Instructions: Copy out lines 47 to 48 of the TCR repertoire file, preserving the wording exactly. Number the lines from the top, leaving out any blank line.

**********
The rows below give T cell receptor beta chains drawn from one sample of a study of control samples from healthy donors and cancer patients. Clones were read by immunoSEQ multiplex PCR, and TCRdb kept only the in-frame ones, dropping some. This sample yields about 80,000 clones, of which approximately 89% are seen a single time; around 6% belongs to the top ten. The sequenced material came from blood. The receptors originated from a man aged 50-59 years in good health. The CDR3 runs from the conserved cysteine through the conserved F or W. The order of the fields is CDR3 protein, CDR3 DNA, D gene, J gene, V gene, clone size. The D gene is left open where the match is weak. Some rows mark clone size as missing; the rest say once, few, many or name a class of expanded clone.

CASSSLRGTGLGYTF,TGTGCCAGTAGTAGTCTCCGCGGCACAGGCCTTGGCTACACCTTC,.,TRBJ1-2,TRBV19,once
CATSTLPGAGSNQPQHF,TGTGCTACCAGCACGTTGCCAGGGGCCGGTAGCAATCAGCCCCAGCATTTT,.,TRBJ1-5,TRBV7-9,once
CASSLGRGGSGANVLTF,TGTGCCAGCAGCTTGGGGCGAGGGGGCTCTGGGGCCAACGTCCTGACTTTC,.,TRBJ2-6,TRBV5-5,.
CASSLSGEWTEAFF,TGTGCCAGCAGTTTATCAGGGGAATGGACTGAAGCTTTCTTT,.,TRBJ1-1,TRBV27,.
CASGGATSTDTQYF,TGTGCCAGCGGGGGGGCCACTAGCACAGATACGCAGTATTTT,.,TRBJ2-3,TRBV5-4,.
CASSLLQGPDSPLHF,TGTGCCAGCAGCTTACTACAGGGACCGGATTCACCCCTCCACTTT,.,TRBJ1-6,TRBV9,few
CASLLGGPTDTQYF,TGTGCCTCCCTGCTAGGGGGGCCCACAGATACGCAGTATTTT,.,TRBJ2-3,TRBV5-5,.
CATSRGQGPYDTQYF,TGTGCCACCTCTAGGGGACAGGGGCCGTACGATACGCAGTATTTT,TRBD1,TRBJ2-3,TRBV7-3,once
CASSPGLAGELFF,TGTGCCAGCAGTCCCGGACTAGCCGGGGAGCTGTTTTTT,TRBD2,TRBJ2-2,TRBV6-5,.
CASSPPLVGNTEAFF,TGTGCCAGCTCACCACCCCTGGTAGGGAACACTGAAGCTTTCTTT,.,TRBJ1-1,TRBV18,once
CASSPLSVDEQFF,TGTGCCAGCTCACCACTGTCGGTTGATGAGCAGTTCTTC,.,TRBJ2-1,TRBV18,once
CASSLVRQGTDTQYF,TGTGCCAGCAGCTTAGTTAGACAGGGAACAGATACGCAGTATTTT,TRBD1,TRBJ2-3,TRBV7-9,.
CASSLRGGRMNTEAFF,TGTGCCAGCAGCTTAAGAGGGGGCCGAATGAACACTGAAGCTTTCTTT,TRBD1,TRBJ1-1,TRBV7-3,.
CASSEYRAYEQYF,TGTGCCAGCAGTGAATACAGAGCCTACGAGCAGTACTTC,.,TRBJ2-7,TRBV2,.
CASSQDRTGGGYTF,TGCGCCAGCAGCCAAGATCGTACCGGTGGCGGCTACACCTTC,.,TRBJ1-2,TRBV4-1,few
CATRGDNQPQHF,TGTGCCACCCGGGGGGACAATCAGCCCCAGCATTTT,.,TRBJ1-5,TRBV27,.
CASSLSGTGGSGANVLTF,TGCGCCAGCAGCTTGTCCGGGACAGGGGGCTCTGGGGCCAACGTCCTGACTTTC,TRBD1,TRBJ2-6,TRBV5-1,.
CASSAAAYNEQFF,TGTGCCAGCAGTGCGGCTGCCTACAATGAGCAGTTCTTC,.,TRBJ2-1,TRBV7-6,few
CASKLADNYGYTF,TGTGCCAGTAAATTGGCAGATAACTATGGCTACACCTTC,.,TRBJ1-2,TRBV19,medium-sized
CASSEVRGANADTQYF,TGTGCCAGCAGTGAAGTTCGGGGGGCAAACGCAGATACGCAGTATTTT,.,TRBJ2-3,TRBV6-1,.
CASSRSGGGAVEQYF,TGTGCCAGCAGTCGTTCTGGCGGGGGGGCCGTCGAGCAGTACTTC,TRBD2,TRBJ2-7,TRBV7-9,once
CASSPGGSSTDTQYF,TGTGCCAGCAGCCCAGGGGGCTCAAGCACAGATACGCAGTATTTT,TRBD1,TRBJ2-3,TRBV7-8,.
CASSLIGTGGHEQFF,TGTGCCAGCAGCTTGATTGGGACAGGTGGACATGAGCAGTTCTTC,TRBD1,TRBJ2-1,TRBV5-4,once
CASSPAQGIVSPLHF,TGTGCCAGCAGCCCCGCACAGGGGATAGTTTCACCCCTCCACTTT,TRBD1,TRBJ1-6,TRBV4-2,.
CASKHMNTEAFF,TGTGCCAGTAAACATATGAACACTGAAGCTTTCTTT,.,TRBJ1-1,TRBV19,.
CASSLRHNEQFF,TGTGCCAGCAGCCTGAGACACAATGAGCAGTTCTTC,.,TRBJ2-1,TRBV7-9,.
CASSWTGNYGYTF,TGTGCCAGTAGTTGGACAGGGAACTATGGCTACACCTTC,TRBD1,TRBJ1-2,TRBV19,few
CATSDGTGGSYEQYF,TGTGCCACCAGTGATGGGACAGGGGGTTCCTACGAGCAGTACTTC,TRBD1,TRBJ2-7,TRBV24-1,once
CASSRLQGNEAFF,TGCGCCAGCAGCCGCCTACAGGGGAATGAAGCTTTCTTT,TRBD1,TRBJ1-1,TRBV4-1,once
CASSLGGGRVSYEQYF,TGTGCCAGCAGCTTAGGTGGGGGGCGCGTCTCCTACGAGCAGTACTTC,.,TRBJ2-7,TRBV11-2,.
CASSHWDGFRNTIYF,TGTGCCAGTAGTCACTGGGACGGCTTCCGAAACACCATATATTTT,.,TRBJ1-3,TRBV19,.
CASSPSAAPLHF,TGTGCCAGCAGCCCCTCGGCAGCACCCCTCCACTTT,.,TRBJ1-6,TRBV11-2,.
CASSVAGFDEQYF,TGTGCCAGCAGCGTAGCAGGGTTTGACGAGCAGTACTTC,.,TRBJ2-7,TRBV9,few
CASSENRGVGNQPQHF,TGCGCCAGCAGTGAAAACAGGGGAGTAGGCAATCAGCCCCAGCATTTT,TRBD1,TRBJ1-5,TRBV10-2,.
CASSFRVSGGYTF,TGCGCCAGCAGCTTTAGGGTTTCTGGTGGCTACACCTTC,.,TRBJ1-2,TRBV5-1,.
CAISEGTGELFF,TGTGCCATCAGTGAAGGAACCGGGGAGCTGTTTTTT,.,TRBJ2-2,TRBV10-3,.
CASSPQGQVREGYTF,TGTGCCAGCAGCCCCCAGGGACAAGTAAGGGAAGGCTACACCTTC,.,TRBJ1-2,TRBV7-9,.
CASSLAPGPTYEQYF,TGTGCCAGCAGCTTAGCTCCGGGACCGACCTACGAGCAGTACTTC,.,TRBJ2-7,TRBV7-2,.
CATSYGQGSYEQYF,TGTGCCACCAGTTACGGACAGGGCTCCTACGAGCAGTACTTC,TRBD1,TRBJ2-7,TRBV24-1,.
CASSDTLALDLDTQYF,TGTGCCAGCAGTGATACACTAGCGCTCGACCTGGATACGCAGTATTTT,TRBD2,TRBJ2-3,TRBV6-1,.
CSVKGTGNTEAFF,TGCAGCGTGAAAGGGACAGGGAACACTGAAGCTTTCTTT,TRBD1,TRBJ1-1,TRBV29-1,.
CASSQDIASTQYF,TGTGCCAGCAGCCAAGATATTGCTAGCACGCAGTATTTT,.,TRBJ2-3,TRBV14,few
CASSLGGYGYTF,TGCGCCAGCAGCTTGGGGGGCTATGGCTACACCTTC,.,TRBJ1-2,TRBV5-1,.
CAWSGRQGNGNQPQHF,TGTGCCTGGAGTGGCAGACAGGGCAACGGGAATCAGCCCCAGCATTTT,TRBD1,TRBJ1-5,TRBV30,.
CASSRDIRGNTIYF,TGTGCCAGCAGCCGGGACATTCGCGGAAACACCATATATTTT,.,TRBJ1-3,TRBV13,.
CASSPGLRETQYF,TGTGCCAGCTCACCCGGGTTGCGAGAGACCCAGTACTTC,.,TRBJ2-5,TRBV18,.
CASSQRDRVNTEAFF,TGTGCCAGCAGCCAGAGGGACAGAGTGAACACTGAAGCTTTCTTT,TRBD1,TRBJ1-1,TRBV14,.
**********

CASSPGLRETQYF,TGTGCCAGCTCACCCGGGTTGCGAGAGACCCAGTACTTC,.,TRBJ2-5,TRBV18,.
CASSQRDRVNTEAFF,TGTGCCAGCAGCCAGAGGGACAGAGTGAACACTGAAGCTTTCTTT,TRBD1,TRBJ1-1,TRBV14,.